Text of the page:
Janet Frame is famed for creating unique fictional worlds, yet her biography is entwined in her works' critical and public reception. Her writing was influenced by her early life: a working class childhood during the Depression, several family tragedies, and a misdiagnosis of schizophrenia in her early 20s led to a special understanding for the poor and marginalised.
Another of Frame's key themes is that of the writer or artist struggling to survive in the face of a conformist society; a topic pointedly evidenced through her own experience: Frame narrowly escaped a lobotomy only because she had recently won a major literary prize.
Yet the focus on Frame's life as a key to unlocking the work prompted The New York Times' David Gate to note that Frame's "sanity became, and continues to be [in 2009], the subject of tedious and condescending debate - as does the degree to which her fiction was autobiographical". Reviewing Towards Another Summer he asks, "since few readers of Sylvia Plath's novel The Bell Jar (published in the same year Frame wrote Towards Another Summer) worry any more over the similarity of Esther Greenwood to her creator, why worry over [Summer protagonist] Grace Cleave?"
Frame herself warned her readers of the danger of treating her fictional statements as autobiography and long maintained her privacy. This reticence, along with the vivid interiority of her writing, might seem to make Frame a challenging subject for adaptation to screen, but her work and the drama of her life has appealed to filmmakers.
Three New Zealanders: Janet Frame (1975) is a documentary based around a lively interview - by Michael Noonan - with Frame and contains dramatised excerpts from Frame's fiction.
The first significant screen adaptation of Frame's work was A State of Siege (1978). Vincent Ward made the 50 minute film while studying at Ilam art school. Adapted from Frame's novel of the same name, A State of Siege centres around a retired art teacher (Anne Flannery) dealing with loss and loneliness, over one stormy, terrifying night. Produced by Tim White, the film announced Ward as an emerging talent. Evening Post reviewer, Frame fan and scriptwriter Michael Heath praised it as "the most sensitive and intelligent film that has ever been made in New Zealand".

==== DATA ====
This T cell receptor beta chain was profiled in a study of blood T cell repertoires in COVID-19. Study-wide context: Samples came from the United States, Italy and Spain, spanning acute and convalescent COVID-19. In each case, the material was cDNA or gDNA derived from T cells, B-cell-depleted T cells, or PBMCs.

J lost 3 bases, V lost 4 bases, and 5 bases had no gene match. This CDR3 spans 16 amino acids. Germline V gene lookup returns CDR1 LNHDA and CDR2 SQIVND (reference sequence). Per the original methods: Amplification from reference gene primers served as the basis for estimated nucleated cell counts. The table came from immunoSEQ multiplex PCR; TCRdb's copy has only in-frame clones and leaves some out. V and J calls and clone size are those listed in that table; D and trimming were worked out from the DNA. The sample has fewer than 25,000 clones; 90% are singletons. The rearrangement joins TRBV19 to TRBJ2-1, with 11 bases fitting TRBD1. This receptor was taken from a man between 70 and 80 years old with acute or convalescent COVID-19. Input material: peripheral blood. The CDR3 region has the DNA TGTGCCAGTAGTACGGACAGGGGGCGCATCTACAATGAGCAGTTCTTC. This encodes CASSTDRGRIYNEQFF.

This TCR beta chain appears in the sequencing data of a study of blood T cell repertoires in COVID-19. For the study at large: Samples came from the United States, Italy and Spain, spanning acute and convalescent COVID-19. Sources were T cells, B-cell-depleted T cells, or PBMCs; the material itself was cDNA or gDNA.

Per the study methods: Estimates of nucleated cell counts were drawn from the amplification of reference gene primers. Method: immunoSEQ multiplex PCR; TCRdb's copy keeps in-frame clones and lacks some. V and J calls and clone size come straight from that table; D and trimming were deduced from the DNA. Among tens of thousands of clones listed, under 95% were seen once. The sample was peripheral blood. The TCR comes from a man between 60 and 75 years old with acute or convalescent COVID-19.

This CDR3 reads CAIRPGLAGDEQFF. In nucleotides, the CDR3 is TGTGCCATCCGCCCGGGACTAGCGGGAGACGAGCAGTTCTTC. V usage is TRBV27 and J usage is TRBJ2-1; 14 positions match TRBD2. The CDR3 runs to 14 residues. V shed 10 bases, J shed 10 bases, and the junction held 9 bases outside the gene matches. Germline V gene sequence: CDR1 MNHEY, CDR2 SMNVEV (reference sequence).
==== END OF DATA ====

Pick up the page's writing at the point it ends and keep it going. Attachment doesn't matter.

An Angel at My Table (1990) saw Jane Campion adapt the three volumes of Frame's bestselling autobiography (To the Is-Land, An Angel at My Table and The Envoy from Mirror City). Produced by Bridget Ikin and starring Kerry Fox, the poetic interpretation of Frame's memoir of her early life was initially made for television, to be screened in three parts. Reaction proved so positive that it was released theatrically as a 158 minute film.
An Angel at My Table cemented Campion's international reputation (it was the first New Zealand film to be selected for the Criterion Collection on DVD) and won numerous awards, including the International Critics' Prize at Toronto Film Festival and the Grand Special Jury Price at Venice.
Campion's iconic shot of the young Frame walking down a deserted southern road visually captures the charge of Frame's writing: "Electricity, the peril the wind sings to in the wires on a gray day". Following on from the publication of Frame's prizewinning autobiography (received with unanimous acclaim in New Zealand and internationally) the film's success saw Frame's readership further swell.
Wrestling with the Angel (2004) is a 70 minute documentary based on the celebrated biography by Michael King, of the same title. Directed by Peter Bell, it explores Frame's private life and writing through the perspective of her friends and associates. King's untimely death in March 2004 meant that the interview he gave for this film was his last. King provides an informative and entertaining overview of her life.
Screen adaptations of Frame's work, particularly An Angel at My Table, have helped enshrine its reputation as a taonga of New Zealand arts, and inspired new generations to engage with "the mirror city" of Frame's imagination.